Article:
[ISN] Kremlin Site Vulnerable to Attack

From: InfoSec News (isnat_private)
Date: Mon Jun 24 2002 - 02:37:58 PDT

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    By Brian McWilliams 
    11:28 a.m. June 21, 2002 PDT 
    Potentially millions of websites -- including the new, reportedly
    invincible home page of Russian President Vladimir Putin -- may become
    easy prey for hackers if their administrators don't promptly upgrade
    their software.
    The new Kremlin site, launched Thursday, underwent three months of
    testing to ensure it is "almost hacker-proof," according to a Reuters
    story published Friday. The report said almost 100 hackers attempted
    to break into Putin's site in its first 24 hours of operation.
    But independent tests of the Russian president's website revealed
    Friday that it was running an outdated version of the popular Apache
    Web server that could be vulnerable to a recently discovered security
    Data provided by research firm Netcraft showed that Putin's site was
    using the Red-Hat Linux operating system with Apache version 1.3.20.  
    Netcraft's data was corroborated by a security scanner from eEye
    Digital Security, which examines a Web server's "banner" to determine
    if it is vulnerable to the Apache flaw, according to chief hacking
    officer Marc Maiffret.
    On Monday, the U.S. government-funded Computer Emergency Response Team
    warned that a security flaw in Apache versions 1.2.2 through 1.3.24
    could allow remote attackers to execute malicious programs on
    vulnerable servers. The Apache Software Foundation has advised
    administrators to upgrade immediately to the latest version of the Web
    server software that is not prone to the "chunked-encoding" bug.
    In use on more than 10 million active websites, Apache is the most
    popular Web server used on the Internet, with over 60 percent market
    share, according to Netcraft. The program runs on several Unix-based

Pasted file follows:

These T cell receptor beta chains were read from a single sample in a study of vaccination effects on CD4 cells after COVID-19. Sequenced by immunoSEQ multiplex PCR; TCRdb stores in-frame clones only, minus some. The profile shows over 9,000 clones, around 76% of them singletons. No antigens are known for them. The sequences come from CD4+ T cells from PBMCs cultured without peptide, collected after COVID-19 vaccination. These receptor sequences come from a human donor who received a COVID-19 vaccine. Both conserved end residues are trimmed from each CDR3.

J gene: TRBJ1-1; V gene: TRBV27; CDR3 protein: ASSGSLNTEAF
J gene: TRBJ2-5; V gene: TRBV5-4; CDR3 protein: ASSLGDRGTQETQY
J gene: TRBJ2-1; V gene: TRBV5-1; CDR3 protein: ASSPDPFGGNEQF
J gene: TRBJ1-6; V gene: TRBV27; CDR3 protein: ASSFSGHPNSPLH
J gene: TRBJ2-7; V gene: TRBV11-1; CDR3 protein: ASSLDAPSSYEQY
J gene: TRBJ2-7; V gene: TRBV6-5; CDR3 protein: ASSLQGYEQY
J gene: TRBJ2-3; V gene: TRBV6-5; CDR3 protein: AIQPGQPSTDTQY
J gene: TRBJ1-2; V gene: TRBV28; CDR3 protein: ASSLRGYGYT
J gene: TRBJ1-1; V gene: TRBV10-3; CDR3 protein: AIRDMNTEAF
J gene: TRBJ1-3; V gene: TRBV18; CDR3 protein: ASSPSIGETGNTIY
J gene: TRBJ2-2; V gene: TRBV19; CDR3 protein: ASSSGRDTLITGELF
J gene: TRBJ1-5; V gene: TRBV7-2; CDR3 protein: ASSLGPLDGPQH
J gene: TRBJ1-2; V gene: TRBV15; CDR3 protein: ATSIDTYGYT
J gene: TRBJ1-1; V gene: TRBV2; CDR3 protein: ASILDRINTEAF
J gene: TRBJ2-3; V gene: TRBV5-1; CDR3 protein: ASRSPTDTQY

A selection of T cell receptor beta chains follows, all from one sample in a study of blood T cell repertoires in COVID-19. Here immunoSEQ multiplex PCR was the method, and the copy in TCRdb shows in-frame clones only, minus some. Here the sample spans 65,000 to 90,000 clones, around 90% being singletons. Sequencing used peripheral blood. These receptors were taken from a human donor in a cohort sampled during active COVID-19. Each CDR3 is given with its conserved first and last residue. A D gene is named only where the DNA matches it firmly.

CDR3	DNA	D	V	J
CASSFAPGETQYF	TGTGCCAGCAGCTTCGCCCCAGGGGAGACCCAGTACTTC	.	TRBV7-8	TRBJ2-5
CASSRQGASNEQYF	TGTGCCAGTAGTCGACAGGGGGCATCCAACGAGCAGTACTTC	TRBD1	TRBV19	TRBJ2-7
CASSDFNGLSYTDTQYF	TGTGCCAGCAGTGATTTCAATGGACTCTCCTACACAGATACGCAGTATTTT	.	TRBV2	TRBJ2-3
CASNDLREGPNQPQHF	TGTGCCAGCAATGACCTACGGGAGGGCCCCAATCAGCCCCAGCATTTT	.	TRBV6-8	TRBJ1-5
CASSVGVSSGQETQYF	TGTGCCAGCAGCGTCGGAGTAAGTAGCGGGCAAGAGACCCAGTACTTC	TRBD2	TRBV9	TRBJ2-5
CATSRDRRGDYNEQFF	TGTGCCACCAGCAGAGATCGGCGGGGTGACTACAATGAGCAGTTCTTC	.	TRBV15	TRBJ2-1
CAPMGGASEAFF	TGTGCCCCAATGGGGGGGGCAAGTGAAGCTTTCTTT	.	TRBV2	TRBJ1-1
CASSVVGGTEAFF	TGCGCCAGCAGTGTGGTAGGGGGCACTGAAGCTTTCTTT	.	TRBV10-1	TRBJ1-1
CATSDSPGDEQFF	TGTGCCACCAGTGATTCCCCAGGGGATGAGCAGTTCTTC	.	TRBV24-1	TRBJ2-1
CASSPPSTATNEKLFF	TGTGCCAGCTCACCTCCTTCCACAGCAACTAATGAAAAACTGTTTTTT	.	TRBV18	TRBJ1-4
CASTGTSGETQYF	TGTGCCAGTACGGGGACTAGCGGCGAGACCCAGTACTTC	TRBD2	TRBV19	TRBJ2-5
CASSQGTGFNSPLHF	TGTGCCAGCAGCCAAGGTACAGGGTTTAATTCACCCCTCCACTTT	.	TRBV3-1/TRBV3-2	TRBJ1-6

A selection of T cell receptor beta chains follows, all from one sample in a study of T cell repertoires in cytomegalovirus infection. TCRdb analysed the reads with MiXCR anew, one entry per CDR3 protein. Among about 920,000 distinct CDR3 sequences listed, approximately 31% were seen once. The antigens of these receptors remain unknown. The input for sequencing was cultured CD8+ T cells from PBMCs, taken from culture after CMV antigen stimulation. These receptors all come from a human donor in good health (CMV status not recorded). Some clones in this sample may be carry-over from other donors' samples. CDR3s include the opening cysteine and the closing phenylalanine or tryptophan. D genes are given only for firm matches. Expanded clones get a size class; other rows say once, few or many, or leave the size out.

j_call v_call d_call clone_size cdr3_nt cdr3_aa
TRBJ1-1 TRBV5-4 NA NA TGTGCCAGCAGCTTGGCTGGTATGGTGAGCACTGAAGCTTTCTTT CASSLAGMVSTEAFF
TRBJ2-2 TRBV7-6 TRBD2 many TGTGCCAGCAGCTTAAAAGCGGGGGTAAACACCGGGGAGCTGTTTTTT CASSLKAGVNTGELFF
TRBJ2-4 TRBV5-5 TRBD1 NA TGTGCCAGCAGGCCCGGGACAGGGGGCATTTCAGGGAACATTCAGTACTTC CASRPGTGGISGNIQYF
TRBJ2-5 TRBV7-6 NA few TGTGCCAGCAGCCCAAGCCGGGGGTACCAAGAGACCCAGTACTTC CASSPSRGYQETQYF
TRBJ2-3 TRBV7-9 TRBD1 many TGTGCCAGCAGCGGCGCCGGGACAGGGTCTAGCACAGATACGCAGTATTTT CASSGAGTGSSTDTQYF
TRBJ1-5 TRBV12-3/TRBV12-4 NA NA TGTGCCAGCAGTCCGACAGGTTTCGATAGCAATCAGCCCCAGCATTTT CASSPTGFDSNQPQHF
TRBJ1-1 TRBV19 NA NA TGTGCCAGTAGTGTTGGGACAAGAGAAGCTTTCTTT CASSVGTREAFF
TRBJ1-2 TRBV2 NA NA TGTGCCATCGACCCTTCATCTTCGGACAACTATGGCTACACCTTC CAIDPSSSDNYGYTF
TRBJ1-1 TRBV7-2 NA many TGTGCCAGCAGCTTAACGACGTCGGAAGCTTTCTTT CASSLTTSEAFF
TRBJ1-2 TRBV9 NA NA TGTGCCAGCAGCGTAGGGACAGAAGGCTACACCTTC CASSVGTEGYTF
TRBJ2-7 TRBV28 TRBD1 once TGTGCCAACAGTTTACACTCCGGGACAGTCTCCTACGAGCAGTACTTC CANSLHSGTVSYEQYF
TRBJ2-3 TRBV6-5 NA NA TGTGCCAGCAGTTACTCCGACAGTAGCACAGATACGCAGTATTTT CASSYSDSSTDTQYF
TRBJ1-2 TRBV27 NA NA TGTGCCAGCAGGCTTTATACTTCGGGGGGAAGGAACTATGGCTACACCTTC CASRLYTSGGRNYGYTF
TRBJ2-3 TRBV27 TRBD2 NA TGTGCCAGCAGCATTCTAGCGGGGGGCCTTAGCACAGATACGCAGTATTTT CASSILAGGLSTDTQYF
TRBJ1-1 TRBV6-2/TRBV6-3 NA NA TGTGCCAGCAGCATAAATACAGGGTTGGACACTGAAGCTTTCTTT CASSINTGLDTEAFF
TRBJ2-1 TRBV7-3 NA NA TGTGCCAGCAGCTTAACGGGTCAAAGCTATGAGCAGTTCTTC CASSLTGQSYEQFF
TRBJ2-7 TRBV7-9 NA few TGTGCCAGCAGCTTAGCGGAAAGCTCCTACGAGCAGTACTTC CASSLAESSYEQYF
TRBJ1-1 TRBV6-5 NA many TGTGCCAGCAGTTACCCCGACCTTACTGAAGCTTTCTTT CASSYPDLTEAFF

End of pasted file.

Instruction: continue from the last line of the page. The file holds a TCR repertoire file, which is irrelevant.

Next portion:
operating systems as well as on Microsoft's Windows.
    The security of some Apache sites was especially threatened Wednesday
    when a research group called Gobbles Security released a tool designed
    to allow attackers to take control of unpatched Apache installations
    running on the OpenBSD operating system.
    A Gobbles representative told Wired News Friday that the group intends
    to publish a new version of the program that additionally exploits the
    Apache flaw on unpatched FreeBSD and NetBSD machines "with a 100
    percent success rate." Gobbles said it also has developed, but not
    publicly released, exploits for the Sun Solaris and Linux operating
    Officials at Ayaxi, the Moscow firm that developed Putin's site, were
    not immediately available.
    According to Netcraft, more than a dozen websites operated by the
    Russian Federation were also running unpatched versions of Apache.  
    Representatives of the Russian Government Internet Network did not
    immediately respond to requests for information.
    Following the release of Gobbles' "Apache-Scalp" program,
    SecurityFocus.com raised its "ThreatCon Rating" to Level 3, the first
    time the security information firm has issued such a warning since the
    Nimda worm hit the Internet last September.
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